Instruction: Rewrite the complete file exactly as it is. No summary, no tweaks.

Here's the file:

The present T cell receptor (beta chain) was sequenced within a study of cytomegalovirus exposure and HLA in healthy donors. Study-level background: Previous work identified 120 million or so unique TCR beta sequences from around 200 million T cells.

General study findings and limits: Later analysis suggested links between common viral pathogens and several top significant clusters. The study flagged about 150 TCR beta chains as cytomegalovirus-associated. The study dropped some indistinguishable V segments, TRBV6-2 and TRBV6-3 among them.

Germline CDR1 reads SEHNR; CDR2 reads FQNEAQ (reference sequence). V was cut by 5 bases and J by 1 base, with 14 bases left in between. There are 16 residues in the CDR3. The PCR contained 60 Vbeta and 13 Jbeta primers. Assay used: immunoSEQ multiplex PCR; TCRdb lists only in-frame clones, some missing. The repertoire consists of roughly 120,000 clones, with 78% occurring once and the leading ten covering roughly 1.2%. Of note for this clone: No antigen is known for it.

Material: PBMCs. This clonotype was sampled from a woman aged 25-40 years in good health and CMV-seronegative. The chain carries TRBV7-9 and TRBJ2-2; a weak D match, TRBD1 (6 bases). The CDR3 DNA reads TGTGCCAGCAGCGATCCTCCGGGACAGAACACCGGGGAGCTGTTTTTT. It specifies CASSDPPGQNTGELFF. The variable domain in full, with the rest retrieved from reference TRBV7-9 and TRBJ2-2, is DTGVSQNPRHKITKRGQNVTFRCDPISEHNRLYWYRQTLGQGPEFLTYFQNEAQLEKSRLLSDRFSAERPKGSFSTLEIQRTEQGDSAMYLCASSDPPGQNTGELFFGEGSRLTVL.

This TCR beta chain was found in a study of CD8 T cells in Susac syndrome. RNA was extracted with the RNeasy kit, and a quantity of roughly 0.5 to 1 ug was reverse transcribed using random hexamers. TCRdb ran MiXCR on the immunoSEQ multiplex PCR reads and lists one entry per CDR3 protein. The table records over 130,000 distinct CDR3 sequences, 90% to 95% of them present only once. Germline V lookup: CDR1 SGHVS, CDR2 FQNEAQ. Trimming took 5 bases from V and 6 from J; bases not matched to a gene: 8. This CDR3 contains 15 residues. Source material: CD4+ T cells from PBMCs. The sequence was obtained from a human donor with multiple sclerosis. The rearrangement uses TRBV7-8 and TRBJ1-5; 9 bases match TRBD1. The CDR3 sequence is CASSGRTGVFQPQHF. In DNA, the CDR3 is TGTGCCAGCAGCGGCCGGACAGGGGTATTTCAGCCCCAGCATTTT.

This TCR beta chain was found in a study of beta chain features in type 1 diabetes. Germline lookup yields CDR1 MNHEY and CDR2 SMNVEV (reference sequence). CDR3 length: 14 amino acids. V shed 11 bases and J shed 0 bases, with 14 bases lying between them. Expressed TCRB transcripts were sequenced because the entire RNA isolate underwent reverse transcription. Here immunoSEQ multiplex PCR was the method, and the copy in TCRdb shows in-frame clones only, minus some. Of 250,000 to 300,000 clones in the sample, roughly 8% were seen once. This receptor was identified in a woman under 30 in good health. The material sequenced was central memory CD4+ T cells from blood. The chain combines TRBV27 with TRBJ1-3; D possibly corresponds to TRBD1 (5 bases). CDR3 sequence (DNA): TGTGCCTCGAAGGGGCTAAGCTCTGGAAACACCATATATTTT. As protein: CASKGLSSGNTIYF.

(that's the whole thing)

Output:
The present T cell receptor (beta chain) was sequenced within a study of cytomegalovirus exposure and HLA in healthy donors. Study-level background: Previous work identified 120 million or so unique TCR beta sequences from around 200 million T cells.

General study findings and limits: Later analysis suggested links between common viral pathogens and several top significant clusters. The study flagged about 150 TCR beta chains as cytomegalovirus-associated. The study dropped some indistinguishable V segments, TRBV6-2 and TRBV6-3 among them.

Germline CDR1 reads SEHNR; CDR2 reads FQNEAQ (reference sequence). V was cut by 5 bases and J by 1 base, with 14 bases left in between. There are 16 residues in the CDR3. The PCR contained 60 Vbeta and 13 Jbeta primers. Assay used: immunoSEQ multiplex PCR; TCRdb lists only in-frame clones, some missing. The repertoire consists of roughly 120,000 clones, with 78% occurring once and the leading ten covering roughly 1.2%. Of note for this clone: No antigen is known for it.

Material: PBMCs. This clonotype was sampled from a woman aged 25-40 years in good health and CMV-seronegative. The chain carries TRBV7-9 and TRBJ2-2; a weak D match, TRBD1 (6 bases). The CDR3 DNA reads TGTGCCAGCAGCGATCCTCCGGGACAGAACACCGGGGAGCTGTTTTTT. It specifies CASSDPPGQNTGELFF. The variable domain in full, with the rest retrieved from reference TRBV7-9 and TRBJ2-2, is DTGVSQNPRHKITKRGQNVTFRCDPISEHNRLYWYRQTLGQGPEFLTYFQNEAQLEKSRLLSDRFSAERPKGSFSTLEIQRTEQGDSAMYLCASSDPPGQNTGELFFGEGSRLTVL.

This TCR beta chain was found in a study of CD8 T cells in Susac syndrome. RNA was extracted with the RNeasy kit, and a quantity of roughly 0.5 to 1 ug was reverse transcribed using random hexamers. TCRdb ran MiXCR on the immunoSEQ multiplex PCR reads and lists one entry per CDR3 protein. The table records over 130,000 distinct CDR3 sequences, 90% to 95% of them present only once. Germline V lookup: CDR1 SGHVS, CDR2 FQNEAQ. Trimming took 5 bases from V and 6 from J; bases not matched to a gene: 8. This CDR3 contains 15 residues. Source material: CD4+ T cells from PBMCs. The sequence was obtained from a human donor with multiple sclerosis. The rearrangement uses TRBV7-8 and TRBJ1-5; 9 bases match TRBD1. The CDR3 sequence is CASSGRTGVFQPQHF. In DNA, the CDR3 is TGTGCCAGCAGCGGCCGGACAGGGGTATTTCAGCCCCAGCATTTT.

This TCR beta chain was found in a study of beta chain features in type 1 diabetes. Germline lookup yields CDR1 MNHEY and CDR2 SMNVEV (reference sequence). CDR3 length: 14 amino acids. V shed 11 bases and J shed 0 bases, with 14 bases lying between them. Expressed TCRB transcripts were sequenced because the entire RNA isolate underwent reverse transcription. Here immunoSEQ multiplex PCR was the method, and the copy in TCRdb shows in-frame clones only, minus some. Of 250,000 to 300,000 clones in the sample, roughly 8% were seen once. This receptor was identified in a woman under 30 in good health. The material sequenced was central memory CD4+ T cells from blood. The chain combines TRBV27 with TRBJ1-3; D possibly corresponds to TRBD1 (5 bases). CDR3 sequence (DNA): TGTGCCTCGAAGGGGCTAAGCTCTGGAAACACCATATATTTT. As protein: CASKGLSSGNTIYF.